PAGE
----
“Impression is everything in the limelight. Investing in my image is a priority. I may not have much money now, but I spend the little I earn to by a good dress or nice shoes whenever I can.”
Most of Nina’s friends from university are now either married or already have children, and their priority has shifted from career to family, she says. She adds,
“I recently attended the wedding of a friend from high school. I was obviously happy for her, but I also felt she was too young to get married – she is only 22. Building my career first is more important now.”
Her priorities and those of her parents occasionally put them at cross-purposes, and this difference is the main cause of conflict in their household.
“My father is a bishop while my mother works at a church-based organisation. For them, religion is a priority - I would rather go to work than go to church, but I have to obey them because I still live with them,” Nina says.
To her, there is a clear distinction between what is important and what matters.
“My friends matter a lot. They are a vital part of my life, but at this stage, my career is important. Unless you are directly contributing to my career and personal growth, you are not a priority,” Nina emphasises, adding that relating with friends who are not on the same page with her is often difficult.
DENNIS MBORA, 28
As a young parent, Mbora has one main priority: to make his young family happy by adequately providing for them.
“Spending enough quality time with my wife and four-year-old daughter is very important to me, when I am not working, I spend time with them,” Mbora says.
Mbora does not regret starting a family soon after finishing his college studies.
“I knew it was a big responsibility, especially since I had no stable income then, but I felt I was up to the task. Seeing smiles on my wife and daughter gives me so much joy. It is my sole purpose and duty to work hard to give them a fulfilling life,” he notes.
“I aspire to give my daughter a good education, emotional support and to always be present in her life. I plan to start a business soon to guarantee them the financial security I envision,” says Mbora, adding that he would sacrifice his own happiness any day for the sake of his family.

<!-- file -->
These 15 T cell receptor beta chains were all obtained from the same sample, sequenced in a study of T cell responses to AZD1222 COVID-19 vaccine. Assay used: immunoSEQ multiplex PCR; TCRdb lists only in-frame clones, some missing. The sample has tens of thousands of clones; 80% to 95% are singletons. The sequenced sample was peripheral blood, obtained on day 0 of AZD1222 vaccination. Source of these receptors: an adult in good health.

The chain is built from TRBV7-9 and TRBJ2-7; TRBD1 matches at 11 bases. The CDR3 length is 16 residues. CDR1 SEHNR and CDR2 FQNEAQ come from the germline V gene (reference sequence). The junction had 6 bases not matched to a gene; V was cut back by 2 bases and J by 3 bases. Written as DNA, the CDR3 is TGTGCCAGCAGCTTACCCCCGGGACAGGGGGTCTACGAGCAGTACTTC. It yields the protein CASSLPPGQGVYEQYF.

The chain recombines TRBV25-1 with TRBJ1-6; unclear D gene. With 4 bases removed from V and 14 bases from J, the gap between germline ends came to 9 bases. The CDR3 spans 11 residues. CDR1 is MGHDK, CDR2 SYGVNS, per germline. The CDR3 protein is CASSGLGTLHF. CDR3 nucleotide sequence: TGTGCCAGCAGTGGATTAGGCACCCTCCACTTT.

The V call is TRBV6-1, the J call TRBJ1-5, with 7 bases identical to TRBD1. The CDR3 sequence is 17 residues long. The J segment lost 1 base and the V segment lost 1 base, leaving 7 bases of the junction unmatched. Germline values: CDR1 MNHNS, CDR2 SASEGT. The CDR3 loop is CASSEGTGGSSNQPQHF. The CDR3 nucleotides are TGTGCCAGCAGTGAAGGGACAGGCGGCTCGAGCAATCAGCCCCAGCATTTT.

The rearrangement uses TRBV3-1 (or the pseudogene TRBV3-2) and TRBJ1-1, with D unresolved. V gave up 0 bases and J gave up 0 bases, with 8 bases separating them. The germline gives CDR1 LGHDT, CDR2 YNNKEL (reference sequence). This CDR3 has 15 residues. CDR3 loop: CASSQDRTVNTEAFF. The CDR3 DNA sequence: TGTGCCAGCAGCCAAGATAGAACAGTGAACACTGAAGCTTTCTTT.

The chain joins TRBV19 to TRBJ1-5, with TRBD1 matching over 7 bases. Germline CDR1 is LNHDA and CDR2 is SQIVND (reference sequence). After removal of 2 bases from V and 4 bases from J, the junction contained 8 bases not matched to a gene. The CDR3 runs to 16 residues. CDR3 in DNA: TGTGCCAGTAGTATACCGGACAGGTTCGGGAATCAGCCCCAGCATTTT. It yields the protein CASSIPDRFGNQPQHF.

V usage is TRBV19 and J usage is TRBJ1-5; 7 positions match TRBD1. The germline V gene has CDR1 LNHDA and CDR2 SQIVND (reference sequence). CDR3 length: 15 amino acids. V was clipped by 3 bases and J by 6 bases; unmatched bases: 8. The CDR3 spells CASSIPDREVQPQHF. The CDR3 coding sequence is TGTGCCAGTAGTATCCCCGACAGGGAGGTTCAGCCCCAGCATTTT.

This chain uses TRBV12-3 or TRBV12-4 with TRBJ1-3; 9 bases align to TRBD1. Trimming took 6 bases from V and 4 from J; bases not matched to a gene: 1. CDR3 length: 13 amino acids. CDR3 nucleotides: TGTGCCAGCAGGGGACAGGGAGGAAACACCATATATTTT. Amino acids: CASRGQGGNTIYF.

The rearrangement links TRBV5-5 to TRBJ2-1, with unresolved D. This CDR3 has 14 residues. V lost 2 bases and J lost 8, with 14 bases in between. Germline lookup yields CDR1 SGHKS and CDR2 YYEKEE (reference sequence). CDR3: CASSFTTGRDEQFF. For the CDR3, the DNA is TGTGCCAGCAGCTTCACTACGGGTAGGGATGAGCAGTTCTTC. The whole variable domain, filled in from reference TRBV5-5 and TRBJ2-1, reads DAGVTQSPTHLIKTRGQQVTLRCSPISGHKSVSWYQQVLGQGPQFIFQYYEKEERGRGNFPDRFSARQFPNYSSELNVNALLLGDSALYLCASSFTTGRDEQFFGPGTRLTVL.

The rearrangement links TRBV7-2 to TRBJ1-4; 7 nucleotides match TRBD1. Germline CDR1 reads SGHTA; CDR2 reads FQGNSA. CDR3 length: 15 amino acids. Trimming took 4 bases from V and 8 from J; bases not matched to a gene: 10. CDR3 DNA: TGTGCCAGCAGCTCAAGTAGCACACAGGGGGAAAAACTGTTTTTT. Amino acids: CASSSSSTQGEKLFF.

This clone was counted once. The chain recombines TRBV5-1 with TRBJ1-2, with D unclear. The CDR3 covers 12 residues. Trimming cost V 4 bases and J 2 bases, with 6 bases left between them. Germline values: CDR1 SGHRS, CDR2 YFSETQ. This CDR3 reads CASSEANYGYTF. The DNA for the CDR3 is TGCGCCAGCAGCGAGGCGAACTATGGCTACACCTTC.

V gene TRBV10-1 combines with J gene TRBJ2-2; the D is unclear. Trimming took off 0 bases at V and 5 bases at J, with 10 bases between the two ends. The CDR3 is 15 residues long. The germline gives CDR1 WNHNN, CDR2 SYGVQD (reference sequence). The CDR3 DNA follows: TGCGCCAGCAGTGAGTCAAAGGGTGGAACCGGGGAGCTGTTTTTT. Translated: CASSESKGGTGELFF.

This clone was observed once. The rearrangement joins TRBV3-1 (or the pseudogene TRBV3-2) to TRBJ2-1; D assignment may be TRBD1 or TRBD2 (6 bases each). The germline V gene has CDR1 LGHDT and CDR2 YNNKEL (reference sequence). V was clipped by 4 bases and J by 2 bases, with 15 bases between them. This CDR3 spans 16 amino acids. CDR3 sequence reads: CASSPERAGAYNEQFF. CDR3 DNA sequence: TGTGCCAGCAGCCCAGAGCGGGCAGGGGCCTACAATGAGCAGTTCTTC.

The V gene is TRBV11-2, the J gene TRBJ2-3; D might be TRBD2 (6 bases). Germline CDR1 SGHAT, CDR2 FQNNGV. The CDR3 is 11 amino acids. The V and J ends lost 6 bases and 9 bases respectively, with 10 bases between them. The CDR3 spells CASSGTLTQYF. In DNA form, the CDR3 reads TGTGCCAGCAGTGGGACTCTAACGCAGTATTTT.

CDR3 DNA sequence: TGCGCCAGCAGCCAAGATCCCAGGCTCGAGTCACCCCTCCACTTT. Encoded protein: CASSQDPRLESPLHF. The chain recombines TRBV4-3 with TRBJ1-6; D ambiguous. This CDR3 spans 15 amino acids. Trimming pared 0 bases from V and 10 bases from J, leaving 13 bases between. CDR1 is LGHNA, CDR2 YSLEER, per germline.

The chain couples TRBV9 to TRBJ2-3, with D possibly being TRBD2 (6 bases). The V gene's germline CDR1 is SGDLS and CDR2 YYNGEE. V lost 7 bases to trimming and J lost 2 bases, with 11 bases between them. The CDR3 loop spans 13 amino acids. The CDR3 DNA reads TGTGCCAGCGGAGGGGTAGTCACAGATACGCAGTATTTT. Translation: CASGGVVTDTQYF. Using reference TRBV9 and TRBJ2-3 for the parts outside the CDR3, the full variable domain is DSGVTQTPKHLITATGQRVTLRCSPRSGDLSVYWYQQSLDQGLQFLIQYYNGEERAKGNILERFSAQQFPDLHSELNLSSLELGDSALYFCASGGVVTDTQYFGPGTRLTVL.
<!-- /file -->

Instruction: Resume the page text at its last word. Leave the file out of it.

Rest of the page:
“My own comfort makes no sense if my family is not happy. I would indulge some luxuries if I wanted to, but I deny myself these treats to save for my family’s financial future.”
Mbora assesses his priorities every year to track progress.
“Instead of changing my priorities, I review my strategy to make it easier to achieve them. If one method fails to work, I try out a different tactic,” he says.
How to make the workplace attractive for millennials
This week, Brighter Monday, an online job placement platform, released a study on how employers can engage millennials productively in the workplace.
According to the study, Millennials and the Digital Market Place, millennials, (those born between the early 1980s and the early 2000s) evaluate three key areas when selecting the company to work for – good pay, job security and proximity to home.
The study, carried out in Kenya, surveyed more than 8,000 Kenyan millennials between 18 and 38 years. In addition to the survey, a case study was done of a Pan African company, Andela, which operates in East and West Africa - over 80 percent of its staff is made up of people under 30 years.
Besides attractive pay, millennials are looking for companies and organisations that offer them positive, employee-centered work cultures that will give them a sense of autonomy over their jobs.
This includes flexible work schedules that lets them work when and where it is convenient for them, as well as an environment that makes the office a fun place to be. This can be achieved by setting up a room for indoor games such as pool to enable them unwind.
Sense of Pride
Almost 40 percent of the interviewees said that an organisation’s mission and purpose were more important than pay. The findings show that a company that has priorities and values that resonate with this group will be more appealing.
Open communication channels are key, with 41 percent of the respondents saying that they preferred weekly performance reviews. Reward and recognition for work well done is a major motivator.
Diversity and inclusion
This includes addressing the gender issue, ensuring that women are not only hired, but get leadership roles too.
Millennials thrive more in collaborative, rather than competitive environments where they get to share ideas and brainstorm together, not try to outdo one another.
Training and Development
Young people want, and need, room for experimenting and deviating from the set old ways of an organisation. Young employees also want to learn how other departments in the organisation work, they seek interdepartmental exposure.
Pair them with mentors within the company, it costs less than paying for training.
Millennials work better when the technology that they use is up to date. Software and updated technology enables efficient communication and productivity.
They also value access to equipment that makes their work easier - mobile workplaces work better for them, so they would appreciate laptops more than they would a PC. - By Agewa Magut